How Your Waistline Can Expose Your Health Risk
It’s that time of year. You go to your doctor for the annual physical. The nurse has weighed you on the way in. Now you’re sitting on the exam table in the horrible paper gown waiting for the doctor to appear.
The doc walks in the door and declares that you officially obese. Your Body Mass Index (BMI) has been calculated and it’s over 30. You hang your head in shame and your doctor tells you that it’s time you lose some weight. You need to get your BMI under 30 at the very least. If you don’t, you’re at risk for diseases that are associated with obesity. Things like high blood pressure, diabetes and heart problems are lurking in your future. Your heart sinks.
The rest of the physical is completed. You get dressed and you walk out the door.
You don’t even know how they calculated your BMI so how are you supposed to know when you have gotten it under 30?
But I have news.
You don’t have to know how to calculate your BMI. That’s complicated and not particularly accurate; especially if you are very tall or very short. There is a better way.
New studies show there's a simple way to calculate if you are at risk for the diseases associated with obesity. It’s the waist to height ratio...
This is probably the spiciest offering for Plan Z. So if you like Indian food and you like it spicy, this is your ticket. If you like it flavorful but not all that spicy you always have the option to cut back on the jalapeno. I am going to lay out how to make this three ways, with chicken, pork or leftover turkey.
Indian food is often not all that pretty to photograph. The satisfaction comes in the flavor. So don’t let that sway you away. It’s sort of like Irish stew. That doesn’t photograph well, either.
Vindaloo has a lot of ingredients but it’s super easy to make.
Servings: Serves 3-4
1 package of chicken tenders, or
1 pork tenderloin, or
4 cups of leftover turkey bits
If you choose the chicken:
Preheat oven to 375 degrees. Put the chicken tenders in an oven proof pan and bake it them at 375 for about 15 to 17 minutes until done. (Done is no more pink the middle. Cut one open to be sure). Then cut them into bite-sized pieces. If you choose the pork:
Preheat oven to 375 degrees. Spray the pork tenderloin with olive oil and put in an ovenproof pan. Roast for 20 to 30 minutes or until the pork reaches 160 degrees on a meat thermometer. Let it rest for a few minutes to cool down and cut into bite-sized pieces.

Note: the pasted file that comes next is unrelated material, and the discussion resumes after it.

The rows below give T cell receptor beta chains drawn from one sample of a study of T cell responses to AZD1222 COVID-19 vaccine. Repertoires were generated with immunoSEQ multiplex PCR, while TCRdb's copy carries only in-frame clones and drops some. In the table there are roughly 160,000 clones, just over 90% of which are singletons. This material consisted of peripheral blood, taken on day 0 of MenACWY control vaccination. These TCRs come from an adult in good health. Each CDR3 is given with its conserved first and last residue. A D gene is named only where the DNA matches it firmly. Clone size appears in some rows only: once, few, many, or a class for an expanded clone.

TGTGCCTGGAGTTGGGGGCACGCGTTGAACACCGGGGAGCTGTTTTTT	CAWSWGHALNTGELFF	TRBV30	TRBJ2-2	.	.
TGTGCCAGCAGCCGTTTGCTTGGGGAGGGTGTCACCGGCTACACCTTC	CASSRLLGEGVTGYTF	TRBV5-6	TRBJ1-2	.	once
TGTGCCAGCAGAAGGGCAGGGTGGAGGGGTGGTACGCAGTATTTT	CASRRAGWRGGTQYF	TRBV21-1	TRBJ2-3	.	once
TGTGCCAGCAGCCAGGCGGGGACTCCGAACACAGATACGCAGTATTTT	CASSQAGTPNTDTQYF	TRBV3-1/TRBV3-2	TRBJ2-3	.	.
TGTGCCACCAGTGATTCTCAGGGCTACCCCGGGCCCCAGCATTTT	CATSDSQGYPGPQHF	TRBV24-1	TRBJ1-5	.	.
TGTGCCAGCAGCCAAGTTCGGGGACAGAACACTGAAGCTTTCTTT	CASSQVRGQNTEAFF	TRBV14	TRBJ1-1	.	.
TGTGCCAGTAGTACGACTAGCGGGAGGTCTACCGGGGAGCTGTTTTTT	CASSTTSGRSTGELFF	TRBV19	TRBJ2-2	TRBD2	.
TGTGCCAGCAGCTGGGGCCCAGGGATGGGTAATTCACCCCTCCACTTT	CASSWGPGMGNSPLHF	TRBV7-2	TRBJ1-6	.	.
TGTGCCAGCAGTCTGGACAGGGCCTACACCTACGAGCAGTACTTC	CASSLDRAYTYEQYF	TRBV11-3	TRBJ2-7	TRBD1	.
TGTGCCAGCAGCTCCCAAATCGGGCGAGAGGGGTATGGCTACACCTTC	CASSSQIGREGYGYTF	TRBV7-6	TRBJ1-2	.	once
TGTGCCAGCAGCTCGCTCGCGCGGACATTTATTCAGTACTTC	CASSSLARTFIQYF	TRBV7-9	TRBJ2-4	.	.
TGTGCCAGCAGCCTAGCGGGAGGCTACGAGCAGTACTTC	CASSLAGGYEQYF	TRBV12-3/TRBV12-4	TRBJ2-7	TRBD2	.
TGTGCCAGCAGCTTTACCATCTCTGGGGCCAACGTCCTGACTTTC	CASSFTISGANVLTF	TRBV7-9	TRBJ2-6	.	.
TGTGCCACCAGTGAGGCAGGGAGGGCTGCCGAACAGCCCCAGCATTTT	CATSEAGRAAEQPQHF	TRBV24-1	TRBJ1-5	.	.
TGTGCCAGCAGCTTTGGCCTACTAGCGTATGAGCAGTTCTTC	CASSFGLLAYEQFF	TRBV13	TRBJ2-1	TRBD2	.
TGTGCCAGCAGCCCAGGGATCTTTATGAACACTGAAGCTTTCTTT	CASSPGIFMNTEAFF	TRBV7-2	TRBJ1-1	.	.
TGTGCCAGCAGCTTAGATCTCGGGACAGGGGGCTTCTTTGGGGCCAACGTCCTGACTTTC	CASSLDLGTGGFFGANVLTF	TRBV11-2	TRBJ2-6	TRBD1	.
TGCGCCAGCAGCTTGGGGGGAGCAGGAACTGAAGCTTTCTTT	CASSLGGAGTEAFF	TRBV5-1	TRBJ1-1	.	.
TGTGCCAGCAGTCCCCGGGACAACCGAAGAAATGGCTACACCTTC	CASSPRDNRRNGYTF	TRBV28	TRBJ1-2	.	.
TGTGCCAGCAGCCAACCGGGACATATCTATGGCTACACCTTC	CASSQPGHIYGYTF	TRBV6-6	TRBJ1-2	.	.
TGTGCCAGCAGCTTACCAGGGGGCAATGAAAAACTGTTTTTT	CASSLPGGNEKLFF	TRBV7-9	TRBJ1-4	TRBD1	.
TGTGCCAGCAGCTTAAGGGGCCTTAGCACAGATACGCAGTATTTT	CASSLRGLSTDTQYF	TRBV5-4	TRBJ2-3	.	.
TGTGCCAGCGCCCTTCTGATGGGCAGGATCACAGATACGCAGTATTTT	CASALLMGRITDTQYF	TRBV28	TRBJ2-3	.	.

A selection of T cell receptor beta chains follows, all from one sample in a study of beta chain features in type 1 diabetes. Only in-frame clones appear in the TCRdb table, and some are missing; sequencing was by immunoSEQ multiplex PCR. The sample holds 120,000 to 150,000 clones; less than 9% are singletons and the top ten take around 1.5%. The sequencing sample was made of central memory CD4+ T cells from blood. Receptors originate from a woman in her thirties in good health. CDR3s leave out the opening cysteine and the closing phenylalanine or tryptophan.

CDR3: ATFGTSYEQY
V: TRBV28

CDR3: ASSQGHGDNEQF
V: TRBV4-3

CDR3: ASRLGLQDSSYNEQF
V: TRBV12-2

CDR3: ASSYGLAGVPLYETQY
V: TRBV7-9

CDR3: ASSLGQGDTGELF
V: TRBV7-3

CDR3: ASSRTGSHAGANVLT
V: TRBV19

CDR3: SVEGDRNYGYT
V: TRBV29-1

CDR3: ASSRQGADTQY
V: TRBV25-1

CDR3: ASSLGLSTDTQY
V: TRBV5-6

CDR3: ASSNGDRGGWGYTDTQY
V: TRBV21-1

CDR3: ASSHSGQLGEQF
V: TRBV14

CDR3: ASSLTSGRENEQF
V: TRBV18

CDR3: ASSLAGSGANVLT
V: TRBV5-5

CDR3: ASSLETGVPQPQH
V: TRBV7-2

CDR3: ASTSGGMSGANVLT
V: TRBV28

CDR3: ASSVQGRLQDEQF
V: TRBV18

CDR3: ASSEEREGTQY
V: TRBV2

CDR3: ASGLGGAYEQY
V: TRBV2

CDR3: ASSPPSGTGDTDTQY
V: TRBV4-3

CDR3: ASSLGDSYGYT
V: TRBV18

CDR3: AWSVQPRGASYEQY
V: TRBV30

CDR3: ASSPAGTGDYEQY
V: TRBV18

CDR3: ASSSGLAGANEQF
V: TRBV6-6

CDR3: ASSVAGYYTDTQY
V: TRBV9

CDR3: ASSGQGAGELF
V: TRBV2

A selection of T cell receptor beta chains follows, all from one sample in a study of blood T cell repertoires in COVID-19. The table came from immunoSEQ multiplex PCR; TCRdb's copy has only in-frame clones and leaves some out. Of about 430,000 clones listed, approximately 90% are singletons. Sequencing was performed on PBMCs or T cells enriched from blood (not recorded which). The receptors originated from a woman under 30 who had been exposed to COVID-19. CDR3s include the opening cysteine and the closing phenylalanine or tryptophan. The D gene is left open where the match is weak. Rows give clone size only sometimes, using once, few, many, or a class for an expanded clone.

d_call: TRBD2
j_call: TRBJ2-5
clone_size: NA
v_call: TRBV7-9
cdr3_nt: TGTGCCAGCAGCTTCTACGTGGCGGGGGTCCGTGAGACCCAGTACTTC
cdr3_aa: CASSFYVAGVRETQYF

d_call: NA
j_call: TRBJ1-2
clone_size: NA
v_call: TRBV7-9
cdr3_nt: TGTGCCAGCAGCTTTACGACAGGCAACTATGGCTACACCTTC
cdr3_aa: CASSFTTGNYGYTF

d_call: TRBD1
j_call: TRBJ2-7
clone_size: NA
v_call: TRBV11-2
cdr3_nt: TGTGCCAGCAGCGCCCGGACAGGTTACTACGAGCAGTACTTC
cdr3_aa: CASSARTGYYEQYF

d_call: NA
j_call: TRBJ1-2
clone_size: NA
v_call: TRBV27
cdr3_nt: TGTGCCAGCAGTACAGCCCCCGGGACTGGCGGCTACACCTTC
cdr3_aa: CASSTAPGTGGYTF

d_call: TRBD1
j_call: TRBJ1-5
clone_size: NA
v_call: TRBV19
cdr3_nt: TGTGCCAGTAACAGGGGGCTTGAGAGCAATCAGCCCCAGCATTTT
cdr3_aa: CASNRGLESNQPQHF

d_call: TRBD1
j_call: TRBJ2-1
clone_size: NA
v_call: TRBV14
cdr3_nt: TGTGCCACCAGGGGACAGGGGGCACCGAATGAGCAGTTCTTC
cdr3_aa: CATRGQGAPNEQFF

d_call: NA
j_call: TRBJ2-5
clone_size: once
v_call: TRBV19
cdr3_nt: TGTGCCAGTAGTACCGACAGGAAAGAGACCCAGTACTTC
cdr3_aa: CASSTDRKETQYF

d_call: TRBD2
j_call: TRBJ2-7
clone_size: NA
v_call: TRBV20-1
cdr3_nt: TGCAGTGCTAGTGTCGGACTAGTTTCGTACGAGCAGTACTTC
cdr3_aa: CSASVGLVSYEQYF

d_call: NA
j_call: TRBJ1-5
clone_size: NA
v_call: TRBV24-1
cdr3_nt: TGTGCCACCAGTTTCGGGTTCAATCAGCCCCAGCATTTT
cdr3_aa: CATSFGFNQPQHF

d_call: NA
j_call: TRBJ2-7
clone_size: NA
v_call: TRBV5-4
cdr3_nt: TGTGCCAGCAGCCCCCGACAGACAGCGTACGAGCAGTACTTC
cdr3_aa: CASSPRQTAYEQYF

If you choose leftover turkey:
Pull your cooked turkey apart and cut into bite-sized pieces. They can be shreds or solid chunks. Your choice. While your meat is roasting you can make your sauce.
For the vindaloo sauce:
½ of a large onion, chopped (or a whole, medium one). It should yield about 1 – 2 cups. This does not have to be scientific. It’s just an estimate based on how much you like onions.
1 tsp of minced garlic (jar garlic will work)
1 fresh chili (I used jalapeno), minced. You can use half of the chili or go all the way up to HOT and use the whole thing.
2 tsp of cumin
½ tsp of curry powder
½ tsp of turmeric
½ tsp of ground ginger (if you don’t have it you can use fresh or jar ginger, too)
½ tsp of cinnamon
¼ tsp of dried mustard powder
pinch of ground cloves
½ tsp of Truvia
2 – 4 Tbl of tomato sauce (you can decide if you like your sauce more tomato-based or not)
½ – 1 cup of water. Start with half-cup and as it cooks down you can decide if you want to add more.
1 Tbl of apple cider vinegar
baby spinach (one handful per person)
Spray a medium sauce pan with olive oil spray. Add your onion and cook on medium, stirring often, until it wilts. Turn off heat. Add the rest of the sauce ingredients to the pan up through apple cider vinegar. (You can add half of the jalapeno and then taste later and decide if you want to add more). The spinach is for later. Turn your heat down to medium-low. Stir. Simmer 10 minutes to get the flavors to meld, stirring often. You want to get it bubbling but just for a moment and then turn it down. Add your meat and continue simmering on low for up to 20 minutes more to get the flavors to penetrate the meat. Keep an eye on it and see if you want to add more tomato sauce and/or water. This is totally based on how loose you want your sauce. Some people prefer it to just coat the meat. Others like their vindaloo saucy. Taste and make your final judgement on whether you want to add the rest of the jalapeno.
When it’s heated completely through and the meat has had time to absorb some of the flavors, you can serve.
Traditionally, this would be served over rice. In our house, we serve it over baby spinach. The heat from the meat and sauce will wilt the spinach. You can just stir it around to make your “stew” with the spinach included. Or, if you don’t like raw spinach, you can add the spinach to the pan before you serve.
This makes a great leftover dish the next day and travels to the office to heat in a microwave.
Serving size: Up to 1-1/2 cups or 8 ounces of meat max. One cup will be satisfying for most.